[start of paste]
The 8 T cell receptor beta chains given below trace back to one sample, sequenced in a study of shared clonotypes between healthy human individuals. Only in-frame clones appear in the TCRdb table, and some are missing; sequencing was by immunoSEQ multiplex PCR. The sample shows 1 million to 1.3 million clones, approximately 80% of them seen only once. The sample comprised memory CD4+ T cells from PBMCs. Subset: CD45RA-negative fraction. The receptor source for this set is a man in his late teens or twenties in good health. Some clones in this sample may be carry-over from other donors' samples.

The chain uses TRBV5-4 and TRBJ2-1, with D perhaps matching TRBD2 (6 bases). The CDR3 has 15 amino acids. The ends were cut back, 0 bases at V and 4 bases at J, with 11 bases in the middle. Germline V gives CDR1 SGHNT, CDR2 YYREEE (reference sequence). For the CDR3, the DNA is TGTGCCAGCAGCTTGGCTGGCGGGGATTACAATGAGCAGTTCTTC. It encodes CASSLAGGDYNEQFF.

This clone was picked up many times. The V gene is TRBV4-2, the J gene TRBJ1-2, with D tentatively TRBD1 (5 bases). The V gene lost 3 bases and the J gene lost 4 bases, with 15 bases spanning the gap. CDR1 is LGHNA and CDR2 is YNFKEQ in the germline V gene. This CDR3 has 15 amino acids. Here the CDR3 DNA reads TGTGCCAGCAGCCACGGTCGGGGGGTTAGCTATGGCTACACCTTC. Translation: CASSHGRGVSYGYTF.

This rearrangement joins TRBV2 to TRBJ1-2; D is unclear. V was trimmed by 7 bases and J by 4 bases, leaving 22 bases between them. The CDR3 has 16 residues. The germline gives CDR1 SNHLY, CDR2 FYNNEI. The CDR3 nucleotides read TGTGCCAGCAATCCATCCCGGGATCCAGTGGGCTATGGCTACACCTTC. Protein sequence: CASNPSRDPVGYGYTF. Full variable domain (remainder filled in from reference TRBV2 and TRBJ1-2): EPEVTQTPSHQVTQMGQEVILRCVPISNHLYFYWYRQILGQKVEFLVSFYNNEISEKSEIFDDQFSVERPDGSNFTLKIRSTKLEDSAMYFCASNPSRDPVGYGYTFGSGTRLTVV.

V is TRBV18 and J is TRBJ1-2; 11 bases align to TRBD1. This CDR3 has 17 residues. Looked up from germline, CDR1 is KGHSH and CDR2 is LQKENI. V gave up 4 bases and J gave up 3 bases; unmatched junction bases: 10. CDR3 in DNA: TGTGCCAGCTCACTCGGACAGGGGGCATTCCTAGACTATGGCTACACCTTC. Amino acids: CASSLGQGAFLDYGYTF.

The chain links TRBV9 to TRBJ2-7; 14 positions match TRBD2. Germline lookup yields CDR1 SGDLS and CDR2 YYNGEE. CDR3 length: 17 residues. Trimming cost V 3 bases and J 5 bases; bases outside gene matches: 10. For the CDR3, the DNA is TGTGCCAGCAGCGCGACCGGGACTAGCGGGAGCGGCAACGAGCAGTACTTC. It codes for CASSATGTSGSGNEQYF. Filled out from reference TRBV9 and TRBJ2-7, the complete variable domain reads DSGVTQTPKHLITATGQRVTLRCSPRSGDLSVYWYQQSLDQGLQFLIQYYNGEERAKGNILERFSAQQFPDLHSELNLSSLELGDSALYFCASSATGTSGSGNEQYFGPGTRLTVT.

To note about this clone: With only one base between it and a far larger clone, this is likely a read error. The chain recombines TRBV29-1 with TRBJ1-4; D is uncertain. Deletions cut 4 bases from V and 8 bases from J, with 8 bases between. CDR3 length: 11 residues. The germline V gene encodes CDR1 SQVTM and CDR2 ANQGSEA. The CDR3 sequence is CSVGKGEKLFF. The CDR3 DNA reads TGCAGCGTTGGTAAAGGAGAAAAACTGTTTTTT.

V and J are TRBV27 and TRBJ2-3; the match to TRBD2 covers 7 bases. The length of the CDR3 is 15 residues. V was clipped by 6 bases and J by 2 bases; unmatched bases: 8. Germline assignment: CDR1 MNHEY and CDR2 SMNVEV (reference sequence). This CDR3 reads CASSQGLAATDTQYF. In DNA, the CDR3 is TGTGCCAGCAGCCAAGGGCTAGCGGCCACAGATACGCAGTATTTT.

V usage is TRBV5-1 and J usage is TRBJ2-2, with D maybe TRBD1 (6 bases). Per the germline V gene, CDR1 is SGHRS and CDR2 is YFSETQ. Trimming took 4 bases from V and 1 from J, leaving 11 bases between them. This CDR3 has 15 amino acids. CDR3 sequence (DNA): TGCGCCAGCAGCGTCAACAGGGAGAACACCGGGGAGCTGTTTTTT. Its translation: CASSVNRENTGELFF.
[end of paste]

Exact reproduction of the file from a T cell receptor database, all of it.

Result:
The 8 T cell receptor beta chains given below trace back to one sample, sequenced in a study of shared clonotypes between healthy human individuals. Only in-frame clones appear in the TCRdb table, and some are missing; sequencing was by immunoSEQ multiplex PCR. The sample shows 1 million to 1.3 million clones, approximately 80% of them seen only once. The sample comprised memory CD4+ T cells from PBMCs. Subset: CD45RA-negative fraction. The receptor source for this set is a man in his late teens or twenties in good health. Some clones in this sample may be carry-over from other donors' samples.

The chain uses TRBV5-4 and TRBJ2-1, with D perhaps matching TRBD2 (6 bases). The CDR3 has 15 amino acids. The ends were cut back, 0 bases at V and 4 bases at J, with 11 bases in the middle. Germline V gives CDR1 SGHNT, CDR2 YYREEE (reference sequence). For the CDR3, the DNA is TGTGCCAGCAGCTTGGCTGGCGGGGATTACAATGAGCAGTTCTTC. It encodes CASSLAGGDYNEQFF.

This clone was picked up many times. The V gene is TRBV4-2, the J gene TRBJ1-2, with D tentatively TRBD1 (5 bases). The V gene lost 3 bases and the J gene lost 4 bases, with 15 bases spanning the gap. CDR1 is LGHNA and CDR2 is YNFKEQ in the germline V gene. This CDR3 has 15 amino acids. Here the CDR3 DNA reads TGTGCCAGCAGCCACGGTCGGGGGGTTAGCTATGGCTACACCTTC. Translation: CASSHGRGVSYGYTF.

This rearrangement joins TRBV2 to TRBJ1-2; D is unclear. V was trimmed by 7 bases and J by 4 bases, leaving 22 bases between them. The CDR3 has 16 residues. The germline gives CDR1 SNHLY, CDR2 FYNNEI. The CDR3 nucleotides read TGTGCCAGCAATCCATCCCGGGATCCAGTGGGCTATGGCTACACCTTC. Protein sequence: CASNPSRDPVGYGYTF. Full variable domain (remainder filled in from reference TRBV2 and TRBJ1-2): EPEVTQTPSHQVTQMGQEVILRCVPISNHLYFYWYRQILGQKVEFLVSFYNNEISEKSEIFDDQFSVERPDGSNFTLKIRSTKLEDSAMYFCASNPSRDPVGYGYTFGSGTRLTVV.

V is TRBV18 and J is TRBJ1-2; 11 bases align to TRBD1. This CDR3 has 17 residues. Looked up from germline, CDR1 is KGHSH and CDR2 is LQKENI. V gave up 4 bases and J gave up 3 bases; unmatched junction bases: 10. CDR3 in DNA: TGTGCCAGCTCACTCGGACAGGGGGCATTCCTAGACTATGGCTACACCTTC. Amino acids: CASSLGQGAFLDYGYTF.

The chain links TRBV9 to TRBJ2-7; 14 positions match TRBD2. Germline lookup yields CDR1 SGDLS and CDR2 YYNGEE. CDR3 length: 17 residues. Trimming cost V 3 bases and J 5 bases; bases outside gene matches: 10. For the CDR3, the DNA is TGTGCCAGCAGCGCGACCGGGACTAGCGGGAGCGGCAACGAGCAGTACTTC. It codes for CASSATGTSGSGNEQYF. Filled out from reference TRBV9 and TRBJ2-7, the complete variable domain reads DSGVTQTPKHLITATGQRVTLRCSPRSGDLSVYWYQQSLDQGLQFLIQYYNGEERAKGNILERFSAQQFPDLHSELNLSSLELGDSALYFCASSATGTSGSGNEQYFGPGTRLTVT.

To note about this clone: With only one base between it and a far larger clone, this is likely a read error. The chain recombines TRBV29-1 with TRBJ1-4; D is uncertain. Deletions cut 4 bases from V and 8 bases from J, with 8 bases between. CDR3 length: 11 residues. The germline V gene encodes CDR1 SQVTM and CDR2 ANQGSEA. The CDR3 sequence is CSVGKGEKLFF. The CDR3 DNA reads TGCAGCGTTGGTAAAGGAGAAAAACTGTTTTTT.

V and J are TRBV27 and TRBJ2-3; the match to TRBD2 covers 7 bases. The length of the CDR3 is 15 residues. V was clipped by 6 bases and J by 2 bases; unmatched bases: 8. Germline assignment: CDR1 MNHEY and CDR2 SMNVEV (reference sequence). This CDR3 reads CASSQGLAATDTQYF. In DNA, the CDR3 is TGTGCCAGCAGCCAAGGGCTAGCGGCCACAGATACGCAGTATTTT.

V usage is TRBV5-1 and J usage is TRBJ2-2, with D maybe TRBD1 (6 bases). Per the germline V gene, CDR1 is SGHRS and CDR2 is YFSETQ. Trimming took 4 bases from V and 1 from J, leaving 11 bases between them. This CDR3 has 15 amino acids. CDR3 sequence (DNA): TGCGCCAGCAGCGTCAACAGGGAGAACACCGGGGAGCTGTTTTTT. Its translation: CASSVNRENTGELFF.